Open Access

Research advances in molecular mechanisms underlying the pathogenesis of cystic fibrosis: From technical improvement to clinical applications (Review)

  • Authors:
    • Tao Wei
    • Hongshu Sui
    • Yanping Su
    • Wanjing Cheng
    • Yunhua Liu
    • Zilin He
    • Qingchao Ji
    • Changlong Xu
  • View Affiliations

  • Published online on: October 16, 2020
  • Pages: 4992-5002
  • Copyright: © Wei et al. This is an open access article distributed under the terms of Creative Commons Attribution License.

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Cystic fibrosis (CF) is a chronic disease causing severe impairment to the respiratory system and digestive tracts. Currently, CF is incurable. As an autosomal recessive disorder, the morbidity of CF is significantly higher among Caucasians of European descent, whereas it is less pervasive among African and Asian populations. The disease is caused by identical mutations (homozygosity) or different mutations (heterozygosity) of an autosomal recessive mutation at position 7q31.2‑q31.1 of chromosome 7. Diagnostic criteria and guidelines work concurrently with laboratory detection to facilitate precise CF detection. With technological advances, the understanding of CF pathogenesis has reached an unprecedented level, allowing for increasingly precise carrier screening, more effective early stage CF intervention and improved prognostic outcomes. These advances significantly increase the life quality and expectancy of patients with CF. Given the numerous improvements in the field of CF, the current review summarized the technical advances in the study of the molecular mechanisms underlying CF, as well as how these improvements facilitate the clinical outcomes of CF. Furthermore, challenges and obstacles to overcome are discussed.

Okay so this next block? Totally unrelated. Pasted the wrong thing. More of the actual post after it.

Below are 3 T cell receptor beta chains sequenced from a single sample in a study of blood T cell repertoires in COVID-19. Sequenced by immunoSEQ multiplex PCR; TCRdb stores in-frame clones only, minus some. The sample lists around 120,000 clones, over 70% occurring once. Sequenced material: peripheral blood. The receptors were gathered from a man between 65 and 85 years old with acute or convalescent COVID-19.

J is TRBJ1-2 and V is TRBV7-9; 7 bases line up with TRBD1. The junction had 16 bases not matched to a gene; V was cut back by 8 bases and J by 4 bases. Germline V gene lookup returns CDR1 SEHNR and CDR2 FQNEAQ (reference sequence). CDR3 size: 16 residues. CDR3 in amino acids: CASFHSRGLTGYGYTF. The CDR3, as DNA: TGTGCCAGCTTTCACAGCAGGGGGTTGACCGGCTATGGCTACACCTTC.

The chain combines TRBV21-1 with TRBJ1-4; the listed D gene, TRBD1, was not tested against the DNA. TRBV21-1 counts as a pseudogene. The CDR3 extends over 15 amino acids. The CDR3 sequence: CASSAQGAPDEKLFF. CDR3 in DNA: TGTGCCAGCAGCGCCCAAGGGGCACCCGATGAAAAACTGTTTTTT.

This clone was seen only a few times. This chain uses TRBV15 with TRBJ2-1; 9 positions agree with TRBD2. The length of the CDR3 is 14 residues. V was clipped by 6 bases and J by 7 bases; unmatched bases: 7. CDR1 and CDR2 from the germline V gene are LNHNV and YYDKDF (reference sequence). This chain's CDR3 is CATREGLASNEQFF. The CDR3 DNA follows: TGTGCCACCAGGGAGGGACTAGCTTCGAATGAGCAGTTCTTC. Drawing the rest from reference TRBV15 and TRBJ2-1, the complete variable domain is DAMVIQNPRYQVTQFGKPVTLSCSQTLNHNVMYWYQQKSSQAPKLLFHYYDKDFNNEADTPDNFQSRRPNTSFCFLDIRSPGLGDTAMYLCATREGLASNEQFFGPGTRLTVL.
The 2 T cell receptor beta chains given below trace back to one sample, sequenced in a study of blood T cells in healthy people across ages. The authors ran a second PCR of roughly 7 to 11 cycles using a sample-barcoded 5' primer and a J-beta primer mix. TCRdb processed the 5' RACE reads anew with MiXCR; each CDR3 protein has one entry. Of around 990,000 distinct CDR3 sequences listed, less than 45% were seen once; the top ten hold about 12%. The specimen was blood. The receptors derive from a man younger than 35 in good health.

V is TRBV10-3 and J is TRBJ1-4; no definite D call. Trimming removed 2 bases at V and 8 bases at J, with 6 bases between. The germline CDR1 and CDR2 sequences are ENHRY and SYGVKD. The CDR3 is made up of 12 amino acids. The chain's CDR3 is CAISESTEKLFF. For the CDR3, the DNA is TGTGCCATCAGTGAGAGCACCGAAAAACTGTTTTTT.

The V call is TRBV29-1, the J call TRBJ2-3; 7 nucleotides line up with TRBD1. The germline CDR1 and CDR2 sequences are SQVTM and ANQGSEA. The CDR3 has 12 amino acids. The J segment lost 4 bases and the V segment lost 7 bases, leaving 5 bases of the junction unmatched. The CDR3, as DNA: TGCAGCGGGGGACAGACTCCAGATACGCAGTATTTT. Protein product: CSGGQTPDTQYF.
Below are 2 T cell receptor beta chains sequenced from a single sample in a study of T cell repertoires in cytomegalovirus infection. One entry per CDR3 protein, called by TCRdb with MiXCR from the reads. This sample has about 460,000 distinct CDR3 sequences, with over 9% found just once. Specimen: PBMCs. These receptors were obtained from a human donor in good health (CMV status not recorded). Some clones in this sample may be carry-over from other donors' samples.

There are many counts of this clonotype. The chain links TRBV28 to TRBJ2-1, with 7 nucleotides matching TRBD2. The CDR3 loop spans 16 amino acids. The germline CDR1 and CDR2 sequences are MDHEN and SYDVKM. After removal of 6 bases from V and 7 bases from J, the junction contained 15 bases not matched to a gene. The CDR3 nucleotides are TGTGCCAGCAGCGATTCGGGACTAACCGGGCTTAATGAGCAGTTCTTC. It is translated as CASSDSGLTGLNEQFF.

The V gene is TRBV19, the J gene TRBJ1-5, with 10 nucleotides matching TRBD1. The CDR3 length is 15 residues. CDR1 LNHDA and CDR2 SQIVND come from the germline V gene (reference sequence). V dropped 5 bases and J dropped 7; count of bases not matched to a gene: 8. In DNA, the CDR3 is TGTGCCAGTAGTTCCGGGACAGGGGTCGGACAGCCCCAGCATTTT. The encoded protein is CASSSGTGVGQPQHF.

Cystic fibrosis (CF) is an autosomal recessive disease that can be attributed to the disrupted function of the CF transmembrane conductance regulator (CFTR) gene (1,2). Although CF predominantly affects the lungs, it is a multiorgan disease (3), affecting the pancreas, liver, kidneys (4) and intestine (5). CFTR mutation is the cause of the pathogenesis of CF (6) and CF is generally a result of the deletion of the phenylalanine at the 508th position of CFTR, which is induced by the loss of three nucleotides (7). In vertebrates, CFTR serves as a membrane protein and participates in the functions of Cl channels (8,9). Due to its important regulatory functions, CFTR is ubiquitous throughout the body and is expressed in epithelial cells in the kidney, pancreas, airway, intestine (4), sweat glands and the male reproductive tract, where it serves a fundamental role in the transepithelial fluid (10). The number of identified CF-associated mutations are increasing, with ~1,700 CFTR mutations being previously recognized to be CF-prone (11); however, this number was re-estimated at 383 in 2019 according to the Clinical and Functional Translation of CFTR website (; date of access: 05/08/20). These potential mutations were screened by a specific criteria that determines the mutations responsible for the onset of CF: Firstly, the mutation could cause changes in the amino acid sequence, affecting both the expression level and functions of CFTR (12); secondly, the mutation introduces premature signals and exhibits a novel amino acid sequence that is absent in the normal CFTR gene (13).